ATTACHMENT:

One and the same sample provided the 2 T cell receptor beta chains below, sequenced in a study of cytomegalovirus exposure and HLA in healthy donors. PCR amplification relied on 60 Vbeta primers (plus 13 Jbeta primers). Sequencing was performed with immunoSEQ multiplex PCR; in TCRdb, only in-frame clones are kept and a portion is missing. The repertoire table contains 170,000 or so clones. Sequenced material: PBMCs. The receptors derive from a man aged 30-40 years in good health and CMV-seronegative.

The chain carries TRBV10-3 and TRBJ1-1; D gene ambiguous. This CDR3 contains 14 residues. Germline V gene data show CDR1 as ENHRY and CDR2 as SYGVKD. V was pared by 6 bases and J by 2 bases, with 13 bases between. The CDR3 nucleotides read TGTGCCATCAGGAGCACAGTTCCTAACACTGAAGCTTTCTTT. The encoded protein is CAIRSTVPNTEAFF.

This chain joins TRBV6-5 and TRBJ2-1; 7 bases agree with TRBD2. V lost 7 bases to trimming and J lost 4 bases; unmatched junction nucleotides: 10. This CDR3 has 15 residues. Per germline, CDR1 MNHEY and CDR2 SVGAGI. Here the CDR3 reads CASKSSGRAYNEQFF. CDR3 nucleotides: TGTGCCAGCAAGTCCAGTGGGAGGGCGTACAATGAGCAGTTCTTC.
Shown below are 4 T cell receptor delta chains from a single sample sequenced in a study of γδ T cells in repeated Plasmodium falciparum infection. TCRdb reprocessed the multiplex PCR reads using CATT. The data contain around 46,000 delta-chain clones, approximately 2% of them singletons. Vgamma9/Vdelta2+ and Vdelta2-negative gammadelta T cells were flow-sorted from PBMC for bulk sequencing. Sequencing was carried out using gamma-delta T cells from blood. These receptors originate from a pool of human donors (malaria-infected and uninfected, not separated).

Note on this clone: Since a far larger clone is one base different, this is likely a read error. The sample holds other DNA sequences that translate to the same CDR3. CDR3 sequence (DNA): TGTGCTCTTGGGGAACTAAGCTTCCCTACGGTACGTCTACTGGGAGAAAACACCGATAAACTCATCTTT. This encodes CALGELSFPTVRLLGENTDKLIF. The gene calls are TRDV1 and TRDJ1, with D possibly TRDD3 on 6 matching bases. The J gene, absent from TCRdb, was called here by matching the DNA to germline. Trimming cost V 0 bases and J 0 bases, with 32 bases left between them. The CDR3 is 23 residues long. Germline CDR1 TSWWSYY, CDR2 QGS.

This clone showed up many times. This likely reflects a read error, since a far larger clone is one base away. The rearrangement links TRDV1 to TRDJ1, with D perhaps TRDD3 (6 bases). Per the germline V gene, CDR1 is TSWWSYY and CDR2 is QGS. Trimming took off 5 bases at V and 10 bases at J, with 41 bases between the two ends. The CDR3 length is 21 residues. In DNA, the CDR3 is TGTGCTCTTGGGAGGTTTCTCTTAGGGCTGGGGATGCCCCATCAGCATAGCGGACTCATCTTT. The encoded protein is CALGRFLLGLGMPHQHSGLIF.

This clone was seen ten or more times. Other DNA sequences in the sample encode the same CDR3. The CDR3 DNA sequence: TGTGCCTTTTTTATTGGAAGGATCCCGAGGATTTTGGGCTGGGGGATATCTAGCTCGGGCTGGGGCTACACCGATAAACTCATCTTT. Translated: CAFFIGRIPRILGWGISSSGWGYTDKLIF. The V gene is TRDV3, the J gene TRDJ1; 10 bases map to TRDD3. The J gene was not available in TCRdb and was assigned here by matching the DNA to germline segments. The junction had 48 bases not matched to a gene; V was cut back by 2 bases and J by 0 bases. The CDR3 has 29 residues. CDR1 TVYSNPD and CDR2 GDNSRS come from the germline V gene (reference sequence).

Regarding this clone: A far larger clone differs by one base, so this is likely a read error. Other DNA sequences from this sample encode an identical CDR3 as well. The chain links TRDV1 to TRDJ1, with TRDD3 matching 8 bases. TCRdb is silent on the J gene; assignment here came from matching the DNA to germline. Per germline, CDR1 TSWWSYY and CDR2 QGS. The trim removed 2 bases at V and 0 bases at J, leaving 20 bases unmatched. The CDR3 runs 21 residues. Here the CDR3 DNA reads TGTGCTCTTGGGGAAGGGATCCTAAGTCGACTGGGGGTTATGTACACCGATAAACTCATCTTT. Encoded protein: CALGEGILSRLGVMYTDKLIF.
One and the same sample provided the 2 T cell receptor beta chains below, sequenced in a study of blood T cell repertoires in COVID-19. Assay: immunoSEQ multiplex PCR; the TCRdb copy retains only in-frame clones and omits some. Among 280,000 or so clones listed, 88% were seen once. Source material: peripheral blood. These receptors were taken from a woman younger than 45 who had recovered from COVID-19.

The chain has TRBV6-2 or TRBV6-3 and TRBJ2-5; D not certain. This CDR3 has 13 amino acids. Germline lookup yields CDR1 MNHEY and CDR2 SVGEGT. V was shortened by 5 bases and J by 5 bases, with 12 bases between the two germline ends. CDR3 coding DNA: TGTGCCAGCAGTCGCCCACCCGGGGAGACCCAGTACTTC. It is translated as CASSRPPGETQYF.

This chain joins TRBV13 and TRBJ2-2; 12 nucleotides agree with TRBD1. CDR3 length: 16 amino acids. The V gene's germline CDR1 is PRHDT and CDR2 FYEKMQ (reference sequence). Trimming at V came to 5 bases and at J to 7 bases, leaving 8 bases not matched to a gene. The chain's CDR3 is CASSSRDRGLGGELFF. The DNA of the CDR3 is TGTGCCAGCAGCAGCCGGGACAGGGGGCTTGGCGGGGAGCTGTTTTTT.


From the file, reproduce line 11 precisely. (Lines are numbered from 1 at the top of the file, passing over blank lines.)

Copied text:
This chain joins TRBV13 and TRBJ2-2; 12 nucleotides agree with TRBD1. CDR3 length: 16 amino acids. The V gene's germline CDR1 is PRHDT and CDR2 FYEKMQ (reference sequence). Trimming at V came to 5 bases and at J to 7 bases, leaving 8 bases not matched to a gene. The chain's CDR3 is CASSSRDRGLGGELFF. The DNA of the CDR3 is TGTGCCAGCAGCAGCCGGGACAGGGGGCTTGGCGGGGAGCTGTTTTTT.